These are the words of some of the enthralled buyers who have taken a lot of trouble to examine and write words to describe their feelings about all the details that we tried so hard to present:
DA Hubbard on Amazon says:
‘This is a beautiful book. Avoiding the trappings of most generic musical notation books this offers so much more. Clearly, the authors were passionate about reproducing accurate and reflective key compositions by Jansch and this is clear from the first piece of music. However, there is far more to harp on about. The background behind each song, along with the intricacies in his playing at particular bars help to guide you as you pick each alphabetically presented piece. Each song is accorded a rating for ease of playing with one being the easiest and three the most challenging; obviously, if you’re seeking ‘easy’ music you’ve come to the wrong place, but that, after all, is part of the fun. There are also some stunning colourful photographic pages which show you his guitars played throughout his career, most notably his Yamaha collection.
I genuinely look forward to (hopefully) increasing my own repertoire and gaining some understanding of the guitar from such a wonderful source. A must for all acoustic guitar fans.’
Jamie Phillips of New York,
on Amazon.com, a key member of the transcribing team says: As for the transcriptions themselves, well having collaborated on them, I can vouch for their accuracy and authenticity. Most were based on previous transcriptions which other members of the group and I had done previously, and we went over them with a fine toothcomb. Many hours of deep listening went into their perfection, and in this age of YouTube we were able to consult the fingerings of Bert himself by closely observing videos of him playing. The transcriptions in this book are better than anything you will find for free online, including the ones I did myself back in 2003 which are widely available as ASCII files on tab sites. We were able to revisit our old transcriptions, correct many errors and revise fingerings to a much higher level of accuracy, more in keeping with how Bert would have played them himself. Working on these transcriptions made me realize just how powerful the collaborative workflow is – multiple heads most certainly are better than one!’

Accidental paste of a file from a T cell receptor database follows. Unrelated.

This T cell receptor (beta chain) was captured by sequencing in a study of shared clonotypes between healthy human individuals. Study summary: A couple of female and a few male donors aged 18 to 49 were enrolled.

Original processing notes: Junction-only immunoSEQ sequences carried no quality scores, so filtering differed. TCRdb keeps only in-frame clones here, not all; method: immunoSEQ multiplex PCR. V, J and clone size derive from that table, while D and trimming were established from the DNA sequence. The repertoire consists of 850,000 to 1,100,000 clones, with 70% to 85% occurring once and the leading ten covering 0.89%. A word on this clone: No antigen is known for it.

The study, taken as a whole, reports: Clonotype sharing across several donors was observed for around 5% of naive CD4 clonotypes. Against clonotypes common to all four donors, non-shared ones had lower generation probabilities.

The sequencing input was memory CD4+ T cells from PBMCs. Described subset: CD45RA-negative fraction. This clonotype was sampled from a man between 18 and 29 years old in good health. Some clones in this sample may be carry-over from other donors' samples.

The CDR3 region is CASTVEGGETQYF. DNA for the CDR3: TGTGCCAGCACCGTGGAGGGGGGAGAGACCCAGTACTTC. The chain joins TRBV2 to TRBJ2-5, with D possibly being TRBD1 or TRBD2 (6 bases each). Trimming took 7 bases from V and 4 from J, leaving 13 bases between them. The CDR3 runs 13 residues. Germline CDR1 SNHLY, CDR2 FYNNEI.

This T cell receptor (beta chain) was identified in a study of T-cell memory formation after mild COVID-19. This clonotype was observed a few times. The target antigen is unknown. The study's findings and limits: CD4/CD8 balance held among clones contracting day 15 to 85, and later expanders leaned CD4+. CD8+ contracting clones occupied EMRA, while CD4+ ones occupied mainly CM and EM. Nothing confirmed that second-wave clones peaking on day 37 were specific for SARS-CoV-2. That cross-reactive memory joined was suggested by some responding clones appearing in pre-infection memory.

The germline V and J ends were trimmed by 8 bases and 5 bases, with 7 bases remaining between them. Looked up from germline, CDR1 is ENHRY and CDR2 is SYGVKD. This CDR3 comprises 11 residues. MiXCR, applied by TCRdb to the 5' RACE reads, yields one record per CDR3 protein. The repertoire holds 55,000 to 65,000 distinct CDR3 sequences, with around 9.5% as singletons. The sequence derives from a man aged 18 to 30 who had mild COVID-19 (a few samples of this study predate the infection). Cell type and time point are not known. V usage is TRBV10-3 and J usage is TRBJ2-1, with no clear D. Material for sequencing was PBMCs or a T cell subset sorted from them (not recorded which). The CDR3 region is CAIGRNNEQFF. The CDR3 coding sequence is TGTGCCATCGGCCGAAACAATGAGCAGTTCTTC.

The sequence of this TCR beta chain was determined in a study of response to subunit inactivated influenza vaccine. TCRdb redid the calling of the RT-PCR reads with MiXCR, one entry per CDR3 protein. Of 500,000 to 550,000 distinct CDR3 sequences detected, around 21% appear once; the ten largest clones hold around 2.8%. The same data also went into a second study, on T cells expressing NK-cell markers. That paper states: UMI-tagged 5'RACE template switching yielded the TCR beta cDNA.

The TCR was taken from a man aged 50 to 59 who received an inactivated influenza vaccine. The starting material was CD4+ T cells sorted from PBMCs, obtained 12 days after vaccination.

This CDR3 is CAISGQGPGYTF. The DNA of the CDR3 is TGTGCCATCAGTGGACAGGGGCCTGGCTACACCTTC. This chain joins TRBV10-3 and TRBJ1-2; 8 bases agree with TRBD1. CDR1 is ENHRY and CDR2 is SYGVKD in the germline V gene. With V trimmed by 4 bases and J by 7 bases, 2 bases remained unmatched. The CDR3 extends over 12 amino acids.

Another Amazon reviewer
said ‘I’m not going to tell you about Bert Jansch. I have to assume you know about him if you are considering this purchase. Suffice to say as Neil Young is quoted on the opening page: “He is to the acoustic guitar what Hendrix is to the electric.”
So this is complex music and a real challenge for anybody to capture in little tadpoles strung across a page! The transcriptions in this book are the product of excellent work by a group of Bert experts and obsessives – the Bert Transcribed Group. They have done an amazing job herding these tadpoles! I have seen some of Jansch’s compositions previously, especially in a couple of compilations of British or English folk guitar. But I would say that this new book is the definitive word on Bert’s style and tunes.
The book has a nice look and feel to it – much more luxurious than your standard music book. There are eight full-page colour photos of guitars played by Bert. There is some useful preamble on Bert’s technique, including posture before the main event – 24 songs in guitar tablature and standard music notation, together with words. Each song comes with about a page of background and performance notes.
So that is a spread from throughout his solo career plus a couple of duets from the 1966 Bert and John album with John Renbourn. Quite heavy on Rosemary Lane and his first eponymous album. There is nothing from his Pentangle days. I’d have liked to see a bit more from Jack Orion but it’s an impossible task to represent everything in 24 selections. The man recorded a huge number of songs.
I have an image of Jansch as someone who used a lot of open tunings especially DADGAD. Surprisingly though most of these pieces are in standard tuning. There are only a few in Dropped D and DADGAD.
There is a useful discography at the back to complete what is a spectacularly well-thought-out, information-packed and useful publication.
This book has clearly been a labour of love and it contains many hours of challenge and joy for the ambitious guitarist. My only hope is that a further volume might come along in future. Jansch was responsible for an awful lot of fine music.